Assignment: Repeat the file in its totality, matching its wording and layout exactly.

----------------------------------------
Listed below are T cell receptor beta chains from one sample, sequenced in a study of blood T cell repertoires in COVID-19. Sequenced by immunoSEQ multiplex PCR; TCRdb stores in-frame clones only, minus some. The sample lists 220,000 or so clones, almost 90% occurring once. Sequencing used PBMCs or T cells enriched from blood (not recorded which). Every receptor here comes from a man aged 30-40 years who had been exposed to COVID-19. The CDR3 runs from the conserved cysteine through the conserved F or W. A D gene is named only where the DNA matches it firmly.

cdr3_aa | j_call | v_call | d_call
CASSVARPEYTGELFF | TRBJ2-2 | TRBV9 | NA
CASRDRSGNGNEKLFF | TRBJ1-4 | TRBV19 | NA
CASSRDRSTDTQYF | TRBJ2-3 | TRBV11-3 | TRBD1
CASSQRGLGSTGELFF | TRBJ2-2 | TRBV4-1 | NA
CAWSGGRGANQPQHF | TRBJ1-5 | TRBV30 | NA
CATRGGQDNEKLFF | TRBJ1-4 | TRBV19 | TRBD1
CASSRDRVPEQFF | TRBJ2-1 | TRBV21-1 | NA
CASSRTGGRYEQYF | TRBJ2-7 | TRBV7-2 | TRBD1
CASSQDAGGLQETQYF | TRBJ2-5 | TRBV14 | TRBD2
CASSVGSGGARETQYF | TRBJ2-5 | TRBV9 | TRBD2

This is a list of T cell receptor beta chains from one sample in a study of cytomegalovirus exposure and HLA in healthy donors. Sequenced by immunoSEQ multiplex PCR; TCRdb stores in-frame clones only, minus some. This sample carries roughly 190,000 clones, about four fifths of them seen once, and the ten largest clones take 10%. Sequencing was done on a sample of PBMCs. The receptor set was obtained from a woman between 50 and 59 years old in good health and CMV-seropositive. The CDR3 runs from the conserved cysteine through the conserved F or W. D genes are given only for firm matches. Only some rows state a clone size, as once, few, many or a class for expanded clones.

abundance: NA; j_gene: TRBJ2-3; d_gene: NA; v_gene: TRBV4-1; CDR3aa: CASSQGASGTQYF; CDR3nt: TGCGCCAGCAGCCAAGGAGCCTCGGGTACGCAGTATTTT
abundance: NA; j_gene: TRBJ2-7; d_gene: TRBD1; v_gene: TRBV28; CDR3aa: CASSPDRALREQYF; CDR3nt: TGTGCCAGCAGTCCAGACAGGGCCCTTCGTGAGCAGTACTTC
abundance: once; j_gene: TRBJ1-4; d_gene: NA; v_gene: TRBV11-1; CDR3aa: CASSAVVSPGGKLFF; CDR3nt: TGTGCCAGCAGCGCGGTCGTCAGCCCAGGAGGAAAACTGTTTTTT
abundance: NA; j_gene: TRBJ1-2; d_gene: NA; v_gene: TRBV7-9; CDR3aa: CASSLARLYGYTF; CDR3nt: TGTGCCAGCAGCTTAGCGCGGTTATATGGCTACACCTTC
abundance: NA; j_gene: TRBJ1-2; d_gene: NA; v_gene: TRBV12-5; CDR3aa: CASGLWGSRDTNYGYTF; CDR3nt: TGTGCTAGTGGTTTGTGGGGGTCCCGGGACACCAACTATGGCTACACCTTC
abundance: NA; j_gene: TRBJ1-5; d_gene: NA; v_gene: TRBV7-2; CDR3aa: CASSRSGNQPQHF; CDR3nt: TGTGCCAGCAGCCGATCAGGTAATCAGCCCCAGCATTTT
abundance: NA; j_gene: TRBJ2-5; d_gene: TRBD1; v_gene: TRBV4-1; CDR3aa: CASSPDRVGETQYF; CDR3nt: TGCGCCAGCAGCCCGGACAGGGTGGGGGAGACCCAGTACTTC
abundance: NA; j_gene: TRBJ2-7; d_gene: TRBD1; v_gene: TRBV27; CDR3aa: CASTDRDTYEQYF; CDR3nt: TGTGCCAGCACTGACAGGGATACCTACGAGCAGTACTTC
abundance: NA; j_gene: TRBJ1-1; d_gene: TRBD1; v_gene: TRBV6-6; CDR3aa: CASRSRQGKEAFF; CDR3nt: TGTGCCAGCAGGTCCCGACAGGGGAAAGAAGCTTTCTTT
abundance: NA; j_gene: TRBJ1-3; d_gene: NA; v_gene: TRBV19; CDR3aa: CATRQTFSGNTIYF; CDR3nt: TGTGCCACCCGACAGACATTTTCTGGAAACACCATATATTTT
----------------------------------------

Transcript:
Listed below are T cell receptor beta chains from one sample, sequenced in a study of blood T cell repertoires in COVID-19. Sequenced by immunoSEQ multiplex PCR; TCRdb stores in-frame clones only, minus some. The sample lists 220,000 or so clones, almost 90% occurring once. Sequencing used PBMCs or T cells enriched from blood (not recorded which). Every receptor here comes from a man aged 30-40 years who had been exposed to COVID-19. The CDR3 runs from the conserved cysteine through the conserved F or W. A D gene is named only where the DNA matches it firmly.

cdr3_aa | j_call | v_call | d_call
CASSVARPEYTGELFF | TRBJ2-2 | TRBV9 | NA
CASRDRSGNGNEKLFF | TRBJ1-4 | TRBV19 | NA
CASSRDRSTDTQYF | TRBJ2-3 | TRBV11-3 | TRBD1
CASSQRGLGSTGELFF | TRBJ2-2 | TRBV4-1 | NA
CAWSGGRGANQPQHF | TRBJ1-5 | TRBV30 | NA
CATRGGQDNEKLFF | TRBJ1-4 | TRBV19 | TRBD1
CASSRDRVPEQFF | TRBJ2-1 | TRBV21-1 | NA
CASSRTGGRYEQYF | TRBJ2-7 | TRBV7-2 | TRBD1
CASSQDAGGLQETQYF | TRBJ2-5 | TRBV14 | TRBD2
CASSVGSGGARETQYF | TRBJ2-5 | TRBV9 | TRBD2

This is a list of T cell receptor beta chains from one sample in a study of cytomegalovirus exposure and HLA in healthy donors. Sequenced by immunoSEQ multiplex PCR; TCRdb stores in-frame clones only, minus some. This sample carries roughly 190,000 clones, about four fifths of them seen once, and the ten largest clones take 10%. Sequencing was done on a sample of PBMCs. The receptor set was obtained from a woman between 50 and 59 years old in good health and CMV-seropositive. The CDR3 runs from the conserved cysteine through the conserved F or W. D genes are given only for firm matches. Only some rows state a clone size, as once, few, many or a class for expanded clones.

abundance: NA; j_gene: TRBJ2-3; d_gene: NA; v_gene: TRBV4-1; CDR3aa: CASSQGASGTQYF; CDR3nt: TGCGCCAGCAGCCAAGGAGCCTCGGGTACGCAGTATTTT
abundance: NA; j_gene: TRBJ2-7; d_gene: TRBD1; v_gene: TRBV28; CDR3aa: CASSPDRALREQYF; CDR3nt: TGTGCCAGCAGTCCAGACAGGGCCCTTCGTGAGCAGTACTTC
abundance: once; j_gene: TRBJ1-4; d_gene: NA; v_gene: TRBV11-1; CDR3aa: CASSAVVSPGGKLFF; CDR3nt: TGTGCCAGCAGCGCGGTCGTCAGCCCAGGAGGAAAACTGTTTTTT
abundance: NA; j_gene: TRBJ1-2; d_gene: NA; v_gene: TRBV7-9; CDR3aa: CASSLARLYGYTF; CDR3nt: TGTGCCAGCAGCTTAGCGCGGTTATATGGCTACACCTTC
abundance: NA; j_gene: TRBJ1-2; d_gene: NA; v_gene: TRBV12-5; CDR3aa: CASGLWGSRDTNYGYTF; CDR3nt: TGTGCTAGTGGTTTGTGGGGGTCCCGGGACACCAACTATGGCTACACCTTC
abundance: NA; j_gene: TRBJ1-5; d_gene: NA; v_gene: TRBV7-2; CDR3aa: CASSRSGNQPQHF; CDR3nt: TGTGCCAGCAGCCGATCAGGTAATCAGCCCCAGCATTTT
abundance: NA; j_gene: TRBJ2-5; d_gene: TRBD1; v_gene: TRBV4-1; CDR3aa: CASSPDRVGETQYF; CDR3nt: TGCGCCAGCAGCCCGGACAGGGTGGGGGAGACCCAGTACTTC
abundance: NA; j_gene: TRBJ2-7; d_gene: TRBD1; v_gene: TRBV27; CDR3aa: CASTDRDTYEQYF; CDR3nt: TGTGCCAGCACTGACAGGGATACCTACGAGCAGTACTTC
abundance: NA; j_gene: TRBJ1-1; d_gene: TRBD1; v_gene: TRBV6-6; CDR3aa: CASRSRQGKEAFF; CDR3nt: TGTGCCAGCAGGTCCCGACAGGGGAAAGAAGCTTTCTTT
abundance: NA; j_gene: TRBJ1-3; d_gene: NA; v_gene: TRBV19; CDR3aa: CATRQTFSGNTIYF; CDR3nt: TGTGCCACCCGACAGACATTTTCTGGAAACACCATATATTTT